Assessment of The Economy

Assessment of The Economy

India’s  economy is among the best performing in the world. The government's investment in airports, bridges and roads, and clean-energy infrastructure is visible almost everywhere. India's total output, or gross domestic product, is expected to increase 6% this year -- faster than the United States or China.


Tax collections

The government’s tax collections continue to grow at a fairly robust pace. Data released recently by the Controller General of Accounts shows that in the first eight months of the ongoing financial year, April-November, the Centre’s gross tax revenues grew at a healthy pace of 14.7 per cent. This is higher than the growth factored in for the full year in the Union budget. While, on the other hand, government spending is also marginally higher than its budget projections, at the current juncture, based on these trends, most analysts do not expect the government to breach its fiscal deficit target for the year.

However, data released Monday shows that GST collections grew at the slowest pace in three months in December. So far this year, GST collections have averaged Rs 1.66 lakh crore per month, up from roughly Rs 1.5 lakh crore over the same period in 2023. And while non-tax collections have been healthy, shored up by the higher than budgeted transfer from the RBI, disinvestment proceeds continue to disappoint. As against a target of Rs 61,000 crore, collections have so far touched only Rs 10,051 crore. Based on these trends, The Indian Express writes “there are expectations that direct tax collections will comfortably surpass the budget targets, and possibly offset the lower than expected excise duty collections and disinvestment proceeds.”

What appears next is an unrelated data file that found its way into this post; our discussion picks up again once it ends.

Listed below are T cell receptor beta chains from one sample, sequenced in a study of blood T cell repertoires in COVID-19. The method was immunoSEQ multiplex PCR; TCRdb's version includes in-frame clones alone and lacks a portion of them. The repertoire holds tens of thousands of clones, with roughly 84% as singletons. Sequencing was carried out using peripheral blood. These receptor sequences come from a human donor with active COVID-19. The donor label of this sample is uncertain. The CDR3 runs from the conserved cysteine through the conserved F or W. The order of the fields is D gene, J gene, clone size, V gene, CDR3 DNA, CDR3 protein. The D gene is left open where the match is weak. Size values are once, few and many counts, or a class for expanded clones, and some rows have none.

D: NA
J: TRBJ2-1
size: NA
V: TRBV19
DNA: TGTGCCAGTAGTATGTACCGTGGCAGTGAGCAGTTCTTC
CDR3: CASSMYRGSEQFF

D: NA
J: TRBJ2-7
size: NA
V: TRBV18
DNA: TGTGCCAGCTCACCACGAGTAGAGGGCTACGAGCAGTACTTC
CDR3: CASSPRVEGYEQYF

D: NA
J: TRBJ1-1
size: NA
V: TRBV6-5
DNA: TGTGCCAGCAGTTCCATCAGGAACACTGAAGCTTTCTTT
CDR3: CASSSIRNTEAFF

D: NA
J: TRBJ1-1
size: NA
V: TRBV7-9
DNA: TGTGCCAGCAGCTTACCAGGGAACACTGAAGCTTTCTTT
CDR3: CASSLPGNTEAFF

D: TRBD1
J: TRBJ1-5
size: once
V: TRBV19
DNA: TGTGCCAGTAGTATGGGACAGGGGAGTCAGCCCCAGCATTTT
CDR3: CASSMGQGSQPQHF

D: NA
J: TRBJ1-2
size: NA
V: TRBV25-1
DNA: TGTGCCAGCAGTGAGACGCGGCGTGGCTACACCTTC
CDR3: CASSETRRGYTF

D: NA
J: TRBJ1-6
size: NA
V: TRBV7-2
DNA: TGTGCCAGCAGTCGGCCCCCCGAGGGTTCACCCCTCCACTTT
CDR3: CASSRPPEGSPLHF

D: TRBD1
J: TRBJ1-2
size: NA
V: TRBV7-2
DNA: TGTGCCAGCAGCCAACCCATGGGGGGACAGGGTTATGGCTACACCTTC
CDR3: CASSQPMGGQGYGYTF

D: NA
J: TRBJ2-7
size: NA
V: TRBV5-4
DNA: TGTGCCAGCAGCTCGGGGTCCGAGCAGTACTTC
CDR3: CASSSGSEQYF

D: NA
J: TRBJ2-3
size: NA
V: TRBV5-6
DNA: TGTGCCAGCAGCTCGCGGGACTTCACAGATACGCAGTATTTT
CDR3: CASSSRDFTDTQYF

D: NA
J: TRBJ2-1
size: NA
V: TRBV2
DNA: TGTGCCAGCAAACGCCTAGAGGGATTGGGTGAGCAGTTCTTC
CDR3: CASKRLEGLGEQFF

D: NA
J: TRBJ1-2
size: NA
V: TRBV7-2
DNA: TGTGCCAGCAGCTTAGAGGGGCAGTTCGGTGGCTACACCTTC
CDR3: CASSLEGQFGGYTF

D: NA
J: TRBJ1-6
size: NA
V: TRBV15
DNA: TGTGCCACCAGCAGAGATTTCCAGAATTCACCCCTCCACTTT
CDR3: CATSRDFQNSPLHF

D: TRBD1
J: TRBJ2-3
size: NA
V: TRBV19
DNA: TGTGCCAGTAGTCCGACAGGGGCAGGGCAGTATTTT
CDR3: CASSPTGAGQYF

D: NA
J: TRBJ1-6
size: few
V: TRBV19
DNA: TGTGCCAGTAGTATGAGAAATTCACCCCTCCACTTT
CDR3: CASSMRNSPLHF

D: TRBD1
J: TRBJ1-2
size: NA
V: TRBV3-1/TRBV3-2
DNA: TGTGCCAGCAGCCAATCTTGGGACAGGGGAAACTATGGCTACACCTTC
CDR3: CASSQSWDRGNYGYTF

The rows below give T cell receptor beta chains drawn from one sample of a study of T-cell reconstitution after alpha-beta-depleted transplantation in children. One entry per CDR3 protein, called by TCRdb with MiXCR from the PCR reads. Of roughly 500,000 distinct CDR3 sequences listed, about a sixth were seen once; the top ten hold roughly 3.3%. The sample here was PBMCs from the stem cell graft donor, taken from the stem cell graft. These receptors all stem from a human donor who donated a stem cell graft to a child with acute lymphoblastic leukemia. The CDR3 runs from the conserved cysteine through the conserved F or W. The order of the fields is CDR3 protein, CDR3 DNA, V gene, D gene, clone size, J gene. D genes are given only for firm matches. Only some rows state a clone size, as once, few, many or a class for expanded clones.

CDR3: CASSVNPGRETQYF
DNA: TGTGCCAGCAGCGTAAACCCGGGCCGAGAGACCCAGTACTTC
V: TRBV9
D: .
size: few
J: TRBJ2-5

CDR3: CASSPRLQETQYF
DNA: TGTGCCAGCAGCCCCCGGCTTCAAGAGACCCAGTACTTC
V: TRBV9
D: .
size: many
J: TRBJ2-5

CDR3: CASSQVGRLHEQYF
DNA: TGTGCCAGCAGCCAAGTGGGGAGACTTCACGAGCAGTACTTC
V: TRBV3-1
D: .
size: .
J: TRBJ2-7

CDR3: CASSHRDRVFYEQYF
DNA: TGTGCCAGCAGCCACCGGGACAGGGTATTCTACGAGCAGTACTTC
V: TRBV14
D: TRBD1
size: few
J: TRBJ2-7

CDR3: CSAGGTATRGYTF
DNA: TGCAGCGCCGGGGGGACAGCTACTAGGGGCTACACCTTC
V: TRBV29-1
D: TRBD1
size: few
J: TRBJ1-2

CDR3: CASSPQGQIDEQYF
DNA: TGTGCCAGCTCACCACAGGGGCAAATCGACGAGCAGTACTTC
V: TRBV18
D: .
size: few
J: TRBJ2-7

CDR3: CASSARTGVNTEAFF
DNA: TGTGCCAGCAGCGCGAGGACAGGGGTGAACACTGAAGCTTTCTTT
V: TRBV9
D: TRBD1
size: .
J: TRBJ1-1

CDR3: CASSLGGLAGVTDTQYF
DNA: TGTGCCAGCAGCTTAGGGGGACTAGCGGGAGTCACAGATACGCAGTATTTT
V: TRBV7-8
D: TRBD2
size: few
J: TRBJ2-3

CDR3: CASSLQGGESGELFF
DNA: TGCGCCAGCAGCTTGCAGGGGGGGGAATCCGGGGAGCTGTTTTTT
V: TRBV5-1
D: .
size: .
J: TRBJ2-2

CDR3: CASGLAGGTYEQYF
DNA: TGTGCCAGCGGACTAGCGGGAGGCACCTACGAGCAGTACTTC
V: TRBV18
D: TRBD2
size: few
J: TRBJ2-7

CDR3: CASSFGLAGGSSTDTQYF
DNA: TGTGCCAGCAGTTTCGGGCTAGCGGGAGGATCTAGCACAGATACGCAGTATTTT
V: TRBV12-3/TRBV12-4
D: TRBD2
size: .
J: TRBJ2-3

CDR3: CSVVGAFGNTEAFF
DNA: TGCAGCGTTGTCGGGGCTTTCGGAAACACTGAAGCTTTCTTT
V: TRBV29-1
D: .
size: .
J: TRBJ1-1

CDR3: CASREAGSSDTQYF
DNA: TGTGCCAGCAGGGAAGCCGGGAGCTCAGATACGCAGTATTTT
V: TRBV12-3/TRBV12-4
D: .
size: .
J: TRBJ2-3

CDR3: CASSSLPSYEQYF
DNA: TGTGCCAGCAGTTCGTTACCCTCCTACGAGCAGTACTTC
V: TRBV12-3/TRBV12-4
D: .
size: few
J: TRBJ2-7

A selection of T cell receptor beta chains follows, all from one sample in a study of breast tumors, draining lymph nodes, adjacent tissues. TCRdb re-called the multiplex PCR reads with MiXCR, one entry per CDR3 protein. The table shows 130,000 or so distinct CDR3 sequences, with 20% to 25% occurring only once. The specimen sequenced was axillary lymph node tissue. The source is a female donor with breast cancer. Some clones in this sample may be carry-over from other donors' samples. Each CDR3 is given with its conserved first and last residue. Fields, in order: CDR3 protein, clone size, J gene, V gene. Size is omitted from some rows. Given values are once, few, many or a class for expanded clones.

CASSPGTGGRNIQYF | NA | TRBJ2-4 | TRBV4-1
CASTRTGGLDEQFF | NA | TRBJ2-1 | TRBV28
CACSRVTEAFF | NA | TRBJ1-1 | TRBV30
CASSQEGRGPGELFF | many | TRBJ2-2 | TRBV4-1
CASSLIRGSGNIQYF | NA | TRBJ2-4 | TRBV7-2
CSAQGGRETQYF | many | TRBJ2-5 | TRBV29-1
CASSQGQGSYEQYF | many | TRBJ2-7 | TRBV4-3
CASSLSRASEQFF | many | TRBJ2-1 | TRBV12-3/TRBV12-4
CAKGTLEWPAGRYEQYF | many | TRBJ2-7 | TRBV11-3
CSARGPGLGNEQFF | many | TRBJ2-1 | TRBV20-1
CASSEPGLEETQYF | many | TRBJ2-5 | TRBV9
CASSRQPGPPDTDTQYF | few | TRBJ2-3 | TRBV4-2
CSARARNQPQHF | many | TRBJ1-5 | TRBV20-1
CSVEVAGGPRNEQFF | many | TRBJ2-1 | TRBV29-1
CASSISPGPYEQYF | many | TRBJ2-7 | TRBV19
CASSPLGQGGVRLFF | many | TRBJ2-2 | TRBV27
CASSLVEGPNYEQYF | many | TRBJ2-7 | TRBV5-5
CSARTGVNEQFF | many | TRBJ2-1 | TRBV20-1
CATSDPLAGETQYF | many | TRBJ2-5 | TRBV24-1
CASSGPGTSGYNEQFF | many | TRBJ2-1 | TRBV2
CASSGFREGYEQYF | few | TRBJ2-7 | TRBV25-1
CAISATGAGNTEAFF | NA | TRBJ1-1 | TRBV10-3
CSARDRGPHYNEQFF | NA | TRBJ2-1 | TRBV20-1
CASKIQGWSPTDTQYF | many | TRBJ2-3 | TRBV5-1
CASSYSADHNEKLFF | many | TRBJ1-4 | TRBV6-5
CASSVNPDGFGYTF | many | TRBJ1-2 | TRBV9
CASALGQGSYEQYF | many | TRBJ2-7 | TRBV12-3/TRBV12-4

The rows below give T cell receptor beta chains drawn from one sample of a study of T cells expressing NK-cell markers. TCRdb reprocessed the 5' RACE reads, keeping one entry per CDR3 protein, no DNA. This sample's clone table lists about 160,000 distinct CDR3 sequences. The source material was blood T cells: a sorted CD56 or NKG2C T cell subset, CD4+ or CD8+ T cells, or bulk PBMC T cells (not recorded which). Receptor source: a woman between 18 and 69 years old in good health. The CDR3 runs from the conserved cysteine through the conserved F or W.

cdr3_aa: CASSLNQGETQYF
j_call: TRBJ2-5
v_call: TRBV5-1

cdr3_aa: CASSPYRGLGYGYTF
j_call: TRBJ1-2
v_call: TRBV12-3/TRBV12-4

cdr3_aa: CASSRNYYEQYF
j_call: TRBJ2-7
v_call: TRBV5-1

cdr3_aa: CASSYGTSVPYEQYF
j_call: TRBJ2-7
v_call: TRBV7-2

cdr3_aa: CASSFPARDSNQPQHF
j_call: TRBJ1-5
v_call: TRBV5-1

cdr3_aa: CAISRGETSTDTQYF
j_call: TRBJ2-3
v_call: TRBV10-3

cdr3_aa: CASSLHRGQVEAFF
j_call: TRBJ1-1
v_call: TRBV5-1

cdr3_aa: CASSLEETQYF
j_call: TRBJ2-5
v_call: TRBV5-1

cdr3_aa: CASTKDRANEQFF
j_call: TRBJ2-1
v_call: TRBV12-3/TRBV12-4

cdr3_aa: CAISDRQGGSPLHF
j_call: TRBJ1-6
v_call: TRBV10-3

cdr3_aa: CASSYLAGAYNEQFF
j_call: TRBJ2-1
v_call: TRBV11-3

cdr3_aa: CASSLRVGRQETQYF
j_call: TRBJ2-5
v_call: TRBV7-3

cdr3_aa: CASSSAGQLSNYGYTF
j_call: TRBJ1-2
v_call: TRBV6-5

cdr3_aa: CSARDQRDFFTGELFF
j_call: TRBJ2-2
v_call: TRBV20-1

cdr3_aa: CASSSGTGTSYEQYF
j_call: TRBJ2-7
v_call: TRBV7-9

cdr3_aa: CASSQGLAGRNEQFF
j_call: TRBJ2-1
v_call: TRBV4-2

Government capex expenditure

On the expenditure side, the pace of central government capex has slowed down in the last few months, even as, for the year so far, it is up roughly 31 per cent. With elections approaching, and the model code of conduct likely to be imposed in the next quarter, the paper believes there is a likelihood of the government not meeting its capex target for the year.


Deficit target

There is also a concern that slower nominal GDP growth — the economy grew at 8.6 per cent in the first half of the year, as against the budget estimate of 10.5 per cent — could imply a marginally higher fiscal deficit ratio. However, in absolute terms, for now, a breach of the deficit target does not seem to be on the cards.


What’s holding back the economy

Alex Travelli, NYT News Service writes about possible roadblocks to India’s growth story.  “Investment by Indian companies is not keeping pace…..And while money is flying into India's stock markets, long-term investment from overseas has been declining.”

The government, he writes “will need to reduce its extraordinary spending, which could weigh on the economy if private sector money doesn't pick up.”

No one expects India to stop growing, “but a rise of 6% is not enough to meet India's ambitions. Its population, now the world's biggest, is growing. Its government has set a national goal of catching up to China and becoming a developed nation by 2047." That kind of leap will require sustained growth closer to 8% or 9% a year, most economists say.

Investors for the present,  writes Travelli “are playing it safe while the economy is signaling both strengths and weaknesses.” But China's slowdown due to geopolitical tensions with the West “present another opening for India, by motivating foreign companies to move production in China to other countries.”

The World Bank has applauded India's commitment to infrastructure spending, which ramped up during the pandemic when the private sector needed rescuing. Since then, the government has doubled down, paying for bricks-and-mortar improvement to the rickety roads, ports and power supply that once discouraged business investment.

But the World Bank, whose mission is to nudge developing economies higher, says it is critical that those billions' worth of government spending ignite a burst of corporate spending.  "To accelerate the growth of confidence, public investment is not enough," said Auguste Tano Kouamé, the World Bank's country director for India. "You need deeper reforms to make the private sector invest."

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